Mobile VR Will Soon Benefit From ARM’s Chips
4K resolution and 120Hz refresh rate on mobile virtual reality? Thanks to a slew of new mobile processors from chip maker ARM, you can expect mobile VR to have these specs on VR performance – beginning in 2017.
A new suite of mobile processors from ARM can render high-resolution imagery without tolling on devices’ limited battery life. ARM’s Mali-G71 mobile graphics processing unit (GPU) will be able to produce a 50-percent graphics performance boost and be 20 percent more power efficient than its present competitor chipsets. Launching together with the G71 is the Cortex-A73 chip which is a refresh to the Cortex suite of processors. ARM’s Cortex line is commonly built into modern devices and equipment such as smartphones and tablets, as well as in routers and modems.
ARM Vice President Pete Hutton said in a press release statement, “In 2017, we will see devices with the Cortex-A73 and Mali-G71 processors that stand out thanks to their impressive and sustained performance, and even more stunning visuals. This technology can make engaging with 4K video, virtual reality and augmented reality an everyday experience on a mobile device.”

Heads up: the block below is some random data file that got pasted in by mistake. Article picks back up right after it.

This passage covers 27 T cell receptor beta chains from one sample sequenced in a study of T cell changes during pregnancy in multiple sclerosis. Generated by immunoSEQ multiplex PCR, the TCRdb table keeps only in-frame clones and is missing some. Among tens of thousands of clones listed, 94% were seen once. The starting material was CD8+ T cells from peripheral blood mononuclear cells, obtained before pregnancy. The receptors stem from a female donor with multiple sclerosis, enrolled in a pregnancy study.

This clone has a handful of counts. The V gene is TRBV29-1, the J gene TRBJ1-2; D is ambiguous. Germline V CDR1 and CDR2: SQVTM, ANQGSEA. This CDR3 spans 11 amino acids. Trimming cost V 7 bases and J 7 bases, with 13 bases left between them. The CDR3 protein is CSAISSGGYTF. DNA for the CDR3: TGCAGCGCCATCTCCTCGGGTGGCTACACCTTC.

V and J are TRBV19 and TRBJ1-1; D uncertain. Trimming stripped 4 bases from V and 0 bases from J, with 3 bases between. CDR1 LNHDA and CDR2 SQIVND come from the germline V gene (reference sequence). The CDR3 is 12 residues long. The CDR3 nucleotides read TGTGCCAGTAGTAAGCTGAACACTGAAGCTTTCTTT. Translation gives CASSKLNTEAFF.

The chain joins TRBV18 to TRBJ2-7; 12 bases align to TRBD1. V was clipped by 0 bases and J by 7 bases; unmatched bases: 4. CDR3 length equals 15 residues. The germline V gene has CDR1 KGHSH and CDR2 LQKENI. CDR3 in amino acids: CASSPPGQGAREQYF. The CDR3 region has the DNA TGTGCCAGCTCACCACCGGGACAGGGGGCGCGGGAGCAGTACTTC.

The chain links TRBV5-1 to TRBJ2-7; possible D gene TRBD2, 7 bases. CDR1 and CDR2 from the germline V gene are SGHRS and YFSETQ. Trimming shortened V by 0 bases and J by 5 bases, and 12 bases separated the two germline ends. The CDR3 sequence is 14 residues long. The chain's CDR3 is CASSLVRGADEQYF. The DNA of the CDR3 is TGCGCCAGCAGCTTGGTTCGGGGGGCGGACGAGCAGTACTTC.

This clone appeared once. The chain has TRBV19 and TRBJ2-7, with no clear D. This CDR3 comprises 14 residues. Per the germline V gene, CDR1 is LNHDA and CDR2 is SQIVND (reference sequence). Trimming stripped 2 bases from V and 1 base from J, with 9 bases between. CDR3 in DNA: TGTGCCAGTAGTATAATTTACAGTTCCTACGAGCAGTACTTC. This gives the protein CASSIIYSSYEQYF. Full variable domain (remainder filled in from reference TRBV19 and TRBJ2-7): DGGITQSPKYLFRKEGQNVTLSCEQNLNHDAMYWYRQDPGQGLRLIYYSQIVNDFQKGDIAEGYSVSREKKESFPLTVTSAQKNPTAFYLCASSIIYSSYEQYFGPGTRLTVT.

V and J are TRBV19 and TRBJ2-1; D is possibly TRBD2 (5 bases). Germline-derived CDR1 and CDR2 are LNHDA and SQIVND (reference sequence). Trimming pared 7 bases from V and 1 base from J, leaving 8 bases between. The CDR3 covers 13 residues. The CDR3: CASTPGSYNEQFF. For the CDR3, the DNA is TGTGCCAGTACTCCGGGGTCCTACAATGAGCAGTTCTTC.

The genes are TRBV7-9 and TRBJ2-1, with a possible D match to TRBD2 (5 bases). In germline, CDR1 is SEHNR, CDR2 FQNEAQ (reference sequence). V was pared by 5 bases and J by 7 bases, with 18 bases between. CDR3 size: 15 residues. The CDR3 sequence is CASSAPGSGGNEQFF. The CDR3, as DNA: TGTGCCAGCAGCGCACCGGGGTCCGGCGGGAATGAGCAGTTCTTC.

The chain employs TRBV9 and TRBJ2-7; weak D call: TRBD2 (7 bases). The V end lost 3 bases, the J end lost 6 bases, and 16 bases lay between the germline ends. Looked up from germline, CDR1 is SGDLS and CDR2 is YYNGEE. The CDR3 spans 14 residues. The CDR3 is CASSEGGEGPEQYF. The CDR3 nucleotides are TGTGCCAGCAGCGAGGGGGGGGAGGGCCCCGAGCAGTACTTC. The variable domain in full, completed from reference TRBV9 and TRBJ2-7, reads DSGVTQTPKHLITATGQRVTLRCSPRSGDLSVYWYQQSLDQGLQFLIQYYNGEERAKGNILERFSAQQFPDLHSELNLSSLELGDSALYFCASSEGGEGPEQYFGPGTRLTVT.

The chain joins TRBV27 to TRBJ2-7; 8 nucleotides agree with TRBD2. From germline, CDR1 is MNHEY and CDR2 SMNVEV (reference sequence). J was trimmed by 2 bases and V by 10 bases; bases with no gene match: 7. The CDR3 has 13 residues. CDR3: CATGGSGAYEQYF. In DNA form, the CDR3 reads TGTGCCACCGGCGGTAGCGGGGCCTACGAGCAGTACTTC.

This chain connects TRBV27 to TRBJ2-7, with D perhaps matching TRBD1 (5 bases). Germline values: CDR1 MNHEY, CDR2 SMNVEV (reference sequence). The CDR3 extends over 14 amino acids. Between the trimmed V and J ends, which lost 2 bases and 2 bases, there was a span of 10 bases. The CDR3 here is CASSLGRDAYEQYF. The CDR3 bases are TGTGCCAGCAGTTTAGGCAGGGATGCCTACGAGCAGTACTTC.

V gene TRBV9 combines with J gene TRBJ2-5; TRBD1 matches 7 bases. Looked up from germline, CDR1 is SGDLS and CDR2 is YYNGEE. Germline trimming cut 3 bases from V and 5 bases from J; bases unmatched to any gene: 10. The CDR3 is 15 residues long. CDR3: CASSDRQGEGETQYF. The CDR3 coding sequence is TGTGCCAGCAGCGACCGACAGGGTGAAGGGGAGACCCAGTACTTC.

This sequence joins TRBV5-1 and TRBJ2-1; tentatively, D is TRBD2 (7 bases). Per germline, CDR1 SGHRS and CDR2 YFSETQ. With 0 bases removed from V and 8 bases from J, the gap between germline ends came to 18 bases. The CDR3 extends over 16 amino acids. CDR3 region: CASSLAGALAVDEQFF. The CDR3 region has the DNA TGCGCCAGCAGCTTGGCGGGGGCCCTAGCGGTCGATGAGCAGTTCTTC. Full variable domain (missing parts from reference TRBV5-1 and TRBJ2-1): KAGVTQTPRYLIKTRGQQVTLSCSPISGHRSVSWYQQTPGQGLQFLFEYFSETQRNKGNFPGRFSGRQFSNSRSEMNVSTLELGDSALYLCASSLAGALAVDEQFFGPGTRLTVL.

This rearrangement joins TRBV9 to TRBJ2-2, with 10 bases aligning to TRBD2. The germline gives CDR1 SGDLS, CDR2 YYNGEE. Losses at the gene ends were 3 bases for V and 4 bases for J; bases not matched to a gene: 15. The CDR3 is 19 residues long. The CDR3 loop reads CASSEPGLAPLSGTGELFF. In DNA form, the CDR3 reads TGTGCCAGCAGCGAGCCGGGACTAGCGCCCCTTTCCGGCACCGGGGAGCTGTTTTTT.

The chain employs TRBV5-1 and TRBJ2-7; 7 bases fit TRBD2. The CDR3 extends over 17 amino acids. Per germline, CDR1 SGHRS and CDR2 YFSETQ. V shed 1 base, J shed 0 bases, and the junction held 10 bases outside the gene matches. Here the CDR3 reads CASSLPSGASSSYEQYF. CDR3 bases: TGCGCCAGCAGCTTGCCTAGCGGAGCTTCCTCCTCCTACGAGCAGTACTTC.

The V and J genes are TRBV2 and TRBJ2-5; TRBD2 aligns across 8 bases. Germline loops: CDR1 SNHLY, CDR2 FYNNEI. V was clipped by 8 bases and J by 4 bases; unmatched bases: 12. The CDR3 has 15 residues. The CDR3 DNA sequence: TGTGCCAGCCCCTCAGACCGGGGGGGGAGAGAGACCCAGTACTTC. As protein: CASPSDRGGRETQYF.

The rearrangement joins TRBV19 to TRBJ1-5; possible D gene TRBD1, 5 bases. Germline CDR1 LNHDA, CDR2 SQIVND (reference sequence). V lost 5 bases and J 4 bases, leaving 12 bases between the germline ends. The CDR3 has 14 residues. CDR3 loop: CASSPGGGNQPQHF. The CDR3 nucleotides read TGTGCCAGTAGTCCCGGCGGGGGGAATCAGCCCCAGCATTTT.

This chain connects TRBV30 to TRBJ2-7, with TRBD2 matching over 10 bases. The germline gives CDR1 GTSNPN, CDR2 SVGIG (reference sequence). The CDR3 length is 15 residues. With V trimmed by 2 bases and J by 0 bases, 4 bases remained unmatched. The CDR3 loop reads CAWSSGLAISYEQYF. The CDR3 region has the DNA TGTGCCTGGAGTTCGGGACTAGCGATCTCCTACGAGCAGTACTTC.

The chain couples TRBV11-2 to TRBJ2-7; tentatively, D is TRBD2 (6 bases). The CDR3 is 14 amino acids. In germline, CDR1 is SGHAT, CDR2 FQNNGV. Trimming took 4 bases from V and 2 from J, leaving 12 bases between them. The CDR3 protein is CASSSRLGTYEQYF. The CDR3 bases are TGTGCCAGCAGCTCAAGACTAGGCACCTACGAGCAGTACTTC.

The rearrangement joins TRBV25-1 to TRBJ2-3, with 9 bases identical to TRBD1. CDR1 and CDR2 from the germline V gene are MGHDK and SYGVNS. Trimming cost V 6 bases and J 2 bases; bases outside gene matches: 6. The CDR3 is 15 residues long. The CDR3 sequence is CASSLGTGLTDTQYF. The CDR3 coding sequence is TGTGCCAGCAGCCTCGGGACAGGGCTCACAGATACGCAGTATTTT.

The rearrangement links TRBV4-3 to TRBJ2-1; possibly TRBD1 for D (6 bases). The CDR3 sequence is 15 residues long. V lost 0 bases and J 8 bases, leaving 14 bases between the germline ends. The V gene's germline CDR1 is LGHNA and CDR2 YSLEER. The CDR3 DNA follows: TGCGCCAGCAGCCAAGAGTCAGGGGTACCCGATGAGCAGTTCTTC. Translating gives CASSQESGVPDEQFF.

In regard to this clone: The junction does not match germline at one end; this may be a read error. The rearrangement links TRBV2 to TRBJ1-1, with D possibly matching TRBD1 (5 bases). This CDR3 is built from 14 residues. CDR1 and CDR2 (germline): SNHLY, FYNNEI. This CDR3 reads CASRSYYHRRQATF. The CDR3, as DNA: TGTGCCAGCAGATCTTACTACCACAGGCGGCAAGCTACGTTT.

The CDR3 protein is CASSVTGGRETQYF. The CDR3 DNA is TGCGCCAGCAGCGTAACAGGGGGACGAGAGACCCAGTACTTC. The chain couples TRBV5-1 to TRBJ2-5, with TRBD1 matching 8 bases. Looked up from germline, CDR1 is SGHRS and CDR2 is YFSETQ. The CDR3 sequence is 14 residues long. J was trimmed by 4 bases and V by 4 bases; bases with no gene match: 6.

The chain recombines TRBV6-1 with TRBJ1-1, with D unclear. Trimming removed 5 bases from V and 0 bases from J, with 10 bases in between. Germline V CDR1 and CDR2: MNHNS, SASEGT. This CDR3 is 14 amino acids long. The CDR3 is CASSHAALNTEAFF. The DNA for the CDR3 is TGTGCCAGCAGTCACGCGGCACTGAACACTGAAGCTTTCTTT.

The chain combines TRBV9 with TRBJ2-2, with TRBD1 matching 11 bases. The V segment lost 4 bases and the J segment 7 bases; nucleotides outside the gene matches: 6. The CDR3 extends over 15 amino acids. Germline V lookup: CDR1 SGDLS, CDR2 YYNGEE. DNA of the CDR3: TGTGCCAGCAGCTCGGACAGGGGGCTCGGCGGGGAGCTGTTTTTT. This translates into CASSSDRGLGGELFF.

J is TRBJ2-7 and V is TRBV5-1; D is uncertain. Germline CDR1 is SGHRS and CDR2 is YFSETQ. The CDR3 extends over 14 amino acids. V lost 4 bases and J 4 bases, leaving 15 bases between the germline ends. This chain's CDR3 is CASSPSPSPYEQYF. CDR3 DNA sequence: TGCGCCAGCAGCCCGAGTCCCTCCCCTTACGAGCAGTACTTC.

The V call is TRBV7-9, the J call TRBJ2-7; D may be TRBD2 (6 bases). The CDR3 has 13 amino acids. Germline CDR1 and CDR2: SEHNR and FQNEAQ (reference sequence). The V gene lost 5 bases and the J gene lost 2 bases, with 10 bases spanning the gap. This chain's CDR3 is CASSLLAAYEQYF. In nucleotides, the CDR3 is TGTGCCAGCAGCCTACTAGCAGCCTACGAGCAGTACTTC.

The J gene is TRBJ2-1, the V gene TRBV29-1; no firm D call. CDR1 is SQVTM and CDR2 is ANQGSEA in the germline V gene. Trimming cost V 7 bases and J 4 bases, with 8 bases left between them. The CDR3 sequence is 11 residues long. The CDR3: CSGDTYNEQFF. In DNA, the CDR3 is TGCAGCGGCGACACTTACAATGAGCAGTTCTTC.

By boosting power on smartphones and other mobile devices to render VR, the virtual reality tech is seen to become more appealing to the general mainstream consumer. This move makes mobile VR a more viable alternative to high-end VR hardware such as the Oculus Rift and HTC Vive, which takes more sophisticated hardware and more money upfront.
For now, some high-end smartphones can run immersive mobile VR experiences. These include Samsung’s Galaxy line of smartphones that can support the Gear VR headset. Other high-end smartphones also take advantage of Google Cardboard, making mobile VR inexpensive and available for almost anyone.
ARM’s new line of processors are expected to push the mobile VR performance envelope even further and bring a better overall experience to the mobile VR market niche. Mobile VR usually has issues with battery life and inconsistent frame rates, and ARM is trying to flatten out these issues when new mobile devices come with these chips.